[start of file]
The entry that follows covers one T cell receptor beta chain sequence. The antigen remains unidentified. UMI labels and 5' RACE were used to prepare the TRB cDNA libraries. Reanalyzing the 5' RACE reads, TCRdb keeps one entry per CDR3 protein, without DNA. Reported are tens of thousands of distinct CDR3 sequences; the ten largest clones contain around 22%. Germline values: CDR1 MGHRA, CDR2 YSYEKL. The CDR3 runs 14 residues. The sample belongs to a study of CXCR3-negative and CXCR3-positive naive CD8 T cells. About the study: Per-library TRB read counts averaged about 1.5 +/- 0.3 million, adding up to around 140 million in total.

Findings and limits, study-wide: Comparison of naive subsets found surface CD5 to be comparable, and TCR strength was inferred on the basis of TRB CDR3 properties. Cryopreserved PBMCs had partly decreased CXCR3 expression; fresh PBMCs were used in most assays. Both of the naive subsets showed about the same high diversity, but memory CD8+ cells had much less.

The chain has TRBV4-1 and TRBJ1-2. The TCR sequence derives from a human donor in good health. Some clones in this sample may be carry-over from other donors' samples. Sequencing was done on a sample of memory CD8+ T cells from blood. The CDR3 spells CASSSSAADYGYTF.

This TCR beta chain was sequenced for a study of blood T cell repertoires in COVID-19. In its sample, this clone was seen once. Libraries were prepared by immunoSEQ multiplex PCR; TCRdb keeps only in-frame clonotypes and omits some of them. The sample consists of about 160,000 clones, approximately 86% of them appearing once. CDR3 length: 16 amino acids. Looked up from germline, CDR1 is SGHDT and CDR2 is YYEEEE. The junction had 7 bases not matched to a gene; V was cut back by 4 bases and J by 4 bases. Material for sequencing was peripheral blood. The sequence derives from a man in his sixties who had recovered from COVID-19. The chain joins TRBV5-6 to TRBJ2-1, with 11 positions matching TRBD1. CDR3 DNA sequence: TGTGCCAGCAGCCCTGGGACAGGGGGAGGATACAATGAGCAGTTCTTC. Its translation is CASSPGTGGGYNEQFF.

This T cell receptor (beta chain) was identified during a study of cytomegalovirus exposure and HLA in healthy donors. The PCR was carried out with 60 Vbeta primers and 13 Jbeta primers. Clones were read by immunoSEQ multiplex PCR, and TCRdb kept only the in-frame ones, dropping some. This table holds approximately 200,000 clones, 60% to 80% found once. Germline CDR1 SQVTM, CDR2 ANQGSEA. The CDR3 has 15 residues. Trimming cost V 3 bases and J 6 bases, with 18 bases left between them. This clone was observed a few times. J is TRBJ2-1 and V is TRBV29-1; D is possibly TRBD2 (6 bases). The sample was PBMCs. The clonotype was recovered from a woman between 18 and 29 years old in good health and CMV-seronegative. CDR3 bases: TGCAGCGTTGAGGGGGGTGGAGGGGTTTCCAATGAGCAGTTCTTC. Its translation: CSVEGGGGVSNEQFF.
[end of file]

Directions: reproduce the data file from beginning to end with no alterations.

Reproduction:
The entry that follows covers one T cell receptor beta chain sequence. The antigen remains unidentified. UMI labels and 5' RACE were used to prepare the TRB cDNA libraries. Reanalyzing the 5' RACE reads, TCRdb keeps one entry per CDR3 protein, without DNA. Reported are tens of thousands of distinct CDR3 sequences; the ten largest clones contain around 22%. Germline values: CDR1 MGHRA, CDR2 YSYEKL. The CDR3 runs 14 residues. The sample belongs to a study of CXCR3-negative and CXCR3-positive naive CD8 T cells. About the study: Per-library TRB read counts averaged about 1.5 +/- 0.3 million, adding up to around 140 million in total.

Findings and limits, study-wide: Comparison of naive subsets found surface CD5 to be comparable, and TCR strength was inferred on the basis of TRB CDR3 properties. Cryopreserved PBMCs had partly decreased CXCR3 expression; fresh PBMCs were used in most assays. Both of the naive subsets showed about the same high diversity, but memory CD8+ cells had much less.

The chain has TRBV4-1 and TRBJ1-2. The TCR sequence derives from a human donor in good health. Some clones in this sample may be carry-over from other donors' samples. Sequencing was done on a sample of memory CD8+ T cells from blood. The CDR3 spells CASSSSAADYGYTF.

This TCR beta chain was sequenced for a study of blood T cell repertoires in COVID-19. In its sample, this clone was seen once. Libraries were prepared by immunoSEQ multiplex PCR; TCRdb keeps only in-frame clonotypes and omits some of them. The sample consists of about 160,000 clones, approximately 86% of them appearing once. CDR3 length: 16 amino acids. Looked up from germline, CDR1 is SGHDT and CDR2 is YYEEEE. The junction had 7 bases not matched to a gene; V was cut back by 4 bases and J by 4 bases. Material for sequencing was peripheral blood. The sequence derives from a man in his sixties who had recovered from COVID-19. The chain joins TRBV5-6 to TRBJ2-1, with 11 positions matching TRBD1. CDR3 DNA sequence: TGTGCCAGCAGCCCTGGGACAGGGGGAGGATACAATGAGCAGTTCTTC. Its translation is CASSPGTGGGYNEQFF.

This T cell receptor (beta chain) was identified during a study of cytomegalovirus exposure and HLA in healthy donors. The PCR was carried out with 60 Vbeta primers and 13 Jbeta primers. Clones were read by immunoSEQ multiplex PCR, and TCRdb kept only the in-frame ones, dropping some. This table holds approximately 200,000 clones, 60% to 80% found once. Germline CDR1 SQVTM, CDR2 ANQGSEA. The CDR3 has 15 residues. Trimming cost V 3 bases and J 6 bases, with 18 bases left between them. This clone was observed a few times. J is TRBJ2-1 and V is TRBV29-1; D is possibly TRBD2 (6 bases). The sample was PBMCs. The clonotype was recovered from a woman between 18 and 29 years old in good health and CMV-seronegative. CDR3 bases: TGCAGCGTTGAGGGGGGTGGAGGGGTTTCCAATGAGCAGTTCTTC. Its translation: CSVEGGGGVSNEQFF.